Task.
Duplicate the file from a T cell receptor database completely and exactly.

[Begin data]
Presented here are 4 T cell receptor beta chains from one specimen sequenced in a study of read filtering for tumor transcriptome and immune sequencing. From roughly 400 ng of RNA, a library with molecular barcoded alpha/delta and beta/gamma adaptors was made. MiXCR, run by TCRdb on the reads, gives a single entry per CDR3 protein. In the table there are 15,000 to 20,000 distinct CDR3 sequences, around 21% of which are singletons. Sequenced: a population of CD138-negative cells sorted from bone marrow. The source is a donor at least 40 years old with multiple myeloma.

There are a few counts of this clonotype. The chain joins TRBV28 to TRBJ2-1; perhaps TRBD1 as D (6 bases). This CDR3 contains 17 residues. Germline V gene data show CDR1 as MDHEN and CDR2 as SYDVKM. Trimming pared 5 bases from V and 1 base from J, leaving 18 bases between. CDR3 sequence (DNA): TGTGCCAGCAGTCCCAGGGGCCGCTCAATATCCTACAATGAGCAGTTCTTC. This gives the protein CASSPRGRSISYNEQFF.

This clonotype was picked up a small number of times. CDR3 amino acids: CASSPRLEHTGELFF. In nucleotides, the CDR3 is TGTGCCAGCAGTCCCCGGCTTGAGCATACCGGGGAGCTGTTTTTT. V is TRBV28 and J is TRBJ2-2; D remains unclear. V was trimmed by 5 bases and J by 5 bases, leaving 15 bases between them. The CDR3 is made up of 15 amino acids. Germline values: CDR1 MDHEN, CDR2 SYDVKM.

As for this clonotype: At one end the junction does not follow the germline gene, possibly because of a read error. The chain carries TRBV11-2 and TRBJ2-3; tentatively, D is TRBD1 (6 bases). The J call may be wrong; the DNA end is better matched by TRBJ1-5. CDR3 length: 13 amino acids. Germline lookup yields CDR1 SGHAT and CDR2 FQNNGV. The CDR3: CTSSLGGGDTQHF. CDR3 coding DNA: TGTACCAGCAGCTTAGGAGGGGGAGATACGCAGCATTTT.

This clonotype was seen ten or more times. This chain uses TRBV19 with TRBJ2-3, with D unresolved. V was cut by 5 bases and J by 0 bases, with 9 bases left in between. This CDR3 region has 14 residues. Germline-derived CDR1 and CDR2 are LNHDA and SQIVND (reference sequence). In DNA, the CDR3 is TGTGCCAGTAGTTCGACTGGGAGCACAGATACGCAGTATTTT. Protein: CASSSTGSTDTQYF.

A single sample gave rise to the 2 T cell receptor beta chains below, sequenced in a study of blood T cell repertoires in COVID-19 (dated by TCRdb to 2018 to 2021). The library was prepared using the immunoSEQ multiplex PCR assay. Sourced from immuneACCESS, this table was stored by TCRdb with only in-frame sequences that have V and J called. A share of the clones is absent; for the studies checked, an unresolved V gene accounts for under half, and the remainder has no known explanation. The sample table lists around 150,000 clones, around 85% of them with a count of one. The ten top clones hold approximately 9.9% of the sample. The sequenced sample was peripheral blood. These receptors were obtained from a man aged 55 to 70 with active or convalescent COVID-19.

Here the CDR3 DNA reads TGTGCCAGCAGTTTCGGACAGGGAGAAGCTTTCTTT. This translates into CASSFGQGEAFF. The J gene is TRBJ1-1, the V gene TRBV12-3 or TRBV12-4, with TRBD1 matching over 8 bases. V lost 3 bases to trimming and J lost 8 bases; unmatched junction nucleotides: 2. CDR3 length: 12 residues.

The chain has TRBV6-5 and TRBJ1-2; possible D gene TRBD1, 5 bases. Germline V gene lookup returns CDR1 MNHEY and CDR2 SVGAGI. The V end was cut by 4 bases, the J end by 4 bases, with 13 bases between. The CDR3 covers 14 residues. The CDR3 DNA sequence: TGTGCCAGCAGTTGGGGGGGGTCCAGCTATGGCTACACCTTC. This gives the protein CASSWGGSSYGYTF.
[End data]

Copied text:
Presented here are 4 T cell receptor beta chains from one specimen sequenced in a study of read filtering for tumor transcriptome and immune sequencing. From roughly 400 ng of RNA, a library with molecular barcoded alpha/delta and beta/gamma adaptors was made. MiXCR, run by TCRdb on the reads, gives a single entry per CDR3 protein. In the table there are 15,000 to 20,000 distinct CDR3 sequences, around 21% of which are singletons. Sequenced: a population of CD138-negative cells sorted from bone marrow. The source is a donor at least 40 years old with multiple myeloma.

There are a few counts of this clonotype. The chain joins TRBV28 to TRBJ2-1; perhaps TRBD1 as D (6 bases). This CDR3 contains 17 residues. Germline V gene data show CDR1 as MDHEN and CDR2 as SYDVKM. Trimming pared 5 bases from V and 1 base from J, leaving 18 bases between. CDR3 sequence (DNA): TGTGCCAGCAGTCCCAGGGGCCGCTCAATATCCTACAATGAGCAGTTCTTC. This gives the protein CASSPRGRSISYNEQFF.

This clonotype was picked up a small number of times. CDR3 amino acids: CASSPRLEHTGELFF. In nucleotides, the CDR3 is TGTGCCAGCAGTCCCCGGCTTGAGCATACCGGGGAGCTGTTTTTT. V is TRBV28 and J is TRBJ2-2; D remains unclear. V was trimmed by 5 bases and J by 5 bases, leaving 15 bases between them. The CDR3 is made up of 15 amino acids. Germline values: CDR1 MDHEN, CDR2 SYDVKM.

As for this clonotype: At one end the junction does not follow the germline gene, possibly because of a read error. The chain carries TRBV11-2 and TRBJ2-3; tentatively, D is TRBD1 (6 bases). The J call may be wrong; the DNA end is better matched by TRBJ1-5. CDR3 length: 13 amino acids. Germline lookup yields CDR1 SGHAT and CDR2 FQNNGV. The CDR3: CTSSLGGGDTQHF. CDR3 coding DNA: TGTACCAGCAGCTTAGGAGGGGGAGATACGCAGCATTTT.

This clonotype was seen ten or more times. This chain uses TRBV19 with TRBJ2-3, with D unresolved. V was cut by 5 bases and J by 0 bases, with 9 bases left in between. This CDR3 region has 14 residues. Germline-derived CDR1 and CDR2 are LNHDA and SQIVND (reference sequence). In DNA, the CDR3 is TGTGCCAGTAGTTCGACTGGGAGCACAGATACGCAGTATTTT. Protein: CASSSTGSTDTQYF.

A single sample gave rise to the 2 T cell receptor beta chains below, sequenced in a study of blood T cell repertoires in COVID-19 (dated by TCRdb to 2018 to 2021). The library was prepared using the immunoSEQ multiplex PCR assay. Sourced from immuneACCESS, this table was stored by TCRdb with only in-frame sequences that have V and J called. A share of the clones is absent; for the studies checked, an unresolved V gene accounts for under half, and the remainder has no known explanation. The sample table lists around 150,000 clones, around 85% of them with a count of one. The ten top clones hold approximately 9.9% of the sample. The sequenced sample was peripheral blood. These receptors were obtained from a man aged 55 to 70 with active or convalescent COVID-19.

Here the CDR3 DNA reads TGTGCCAGCAGTTTCGGACAGGGAGAAGCTTTCTTT. This translates into CASSFGQGEAFF. The J gene is TRBJ1-1, the V gene TRBV12-3 or TRBV12-4, with TRBD1 matching over 8 bases. V lost 3 bases to trimming and J lost 8 bases; unmatched junction nucleotides: 2. CDR3 length: 12 residues.

The chain has TRBV6-5 and TRBJ1-2; possible D gene TRBD1, 5 bases. Germline V gene lookup returns CDR1 MNHEY and CDR2 SVGAGI. The V end was cut by 4 bases, the J end by 4 bases, with 13 bases between. The CDR3 covers 14 residues. The CDR3 DNA sequence: TGTGCCAGCAGTTGGGGGGGGTCCAGCTATGGCTACACCTTC. This gives the protein CASSWGGSSYGYTF.